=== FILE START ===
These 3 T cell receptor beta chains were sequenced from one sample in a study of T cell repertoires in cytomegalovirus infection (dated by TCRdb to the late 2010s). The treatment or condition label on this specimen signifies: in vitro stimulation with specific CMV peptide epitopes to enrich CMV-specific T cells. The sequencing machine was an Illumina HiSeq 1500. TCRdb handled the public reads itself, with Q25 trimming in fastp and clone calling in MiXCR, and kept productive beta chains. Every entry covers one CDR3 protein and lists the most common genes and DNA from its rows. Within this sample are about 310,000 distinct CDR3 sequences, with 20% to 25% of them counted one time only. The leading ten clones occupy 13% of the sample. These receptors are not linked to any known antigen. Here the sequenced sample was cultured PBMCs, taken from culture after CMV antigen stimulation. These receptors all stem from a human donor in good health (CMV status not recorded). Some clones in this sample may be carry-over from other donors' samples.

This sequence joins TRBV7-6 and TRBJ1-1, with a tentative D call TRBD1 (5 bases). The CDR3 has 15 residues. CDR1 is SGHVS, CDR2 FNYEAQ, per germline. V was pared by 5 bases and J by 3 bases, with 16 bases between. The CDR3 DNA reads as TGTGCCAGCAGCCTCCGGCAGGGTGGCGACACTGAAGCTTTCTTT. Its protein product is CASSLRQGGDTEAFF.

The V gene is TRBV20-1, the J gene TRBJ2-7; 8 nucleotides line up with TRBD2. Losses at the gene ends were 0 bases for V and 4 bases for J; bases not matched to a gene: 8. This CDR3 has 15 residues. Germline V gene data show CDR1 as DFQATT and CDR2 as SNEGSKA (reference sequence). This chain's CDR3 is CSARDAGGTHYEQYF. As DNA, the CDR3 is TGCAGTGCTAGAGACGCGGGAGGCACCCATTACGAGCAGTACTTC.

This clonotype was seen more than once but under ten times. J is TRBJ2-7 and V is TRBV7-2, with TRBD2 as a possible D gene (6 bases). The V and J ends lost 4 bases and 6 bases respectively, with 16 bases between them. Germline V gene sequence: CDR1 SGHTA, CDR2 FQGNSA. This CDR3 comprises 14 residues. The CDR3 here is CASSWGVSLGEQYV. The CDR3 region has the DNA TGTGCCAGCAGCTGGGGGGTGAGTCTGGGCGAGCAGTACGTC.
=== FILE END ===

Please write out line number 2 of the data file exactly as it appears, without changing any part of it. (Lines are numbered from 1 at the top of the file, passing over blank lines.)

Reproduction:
This sequence joins TRBV7-6 and TRBJ1-1, with a tentative D call TRBD1 (5 bases). The CDR3 has 15 residues. CDR1 is SGHVS, CDR2 FNYEAQ, per germline. V was pared by 5 bases and J by 3 bases, with 16 bases between. The CDR3 DNA reads as TGTGCCAGCAGCCTCCGGCAGGGTGGCGACACTGAAGCTTTCTTT. Its protein product is CASSLRQGGDTEAFF.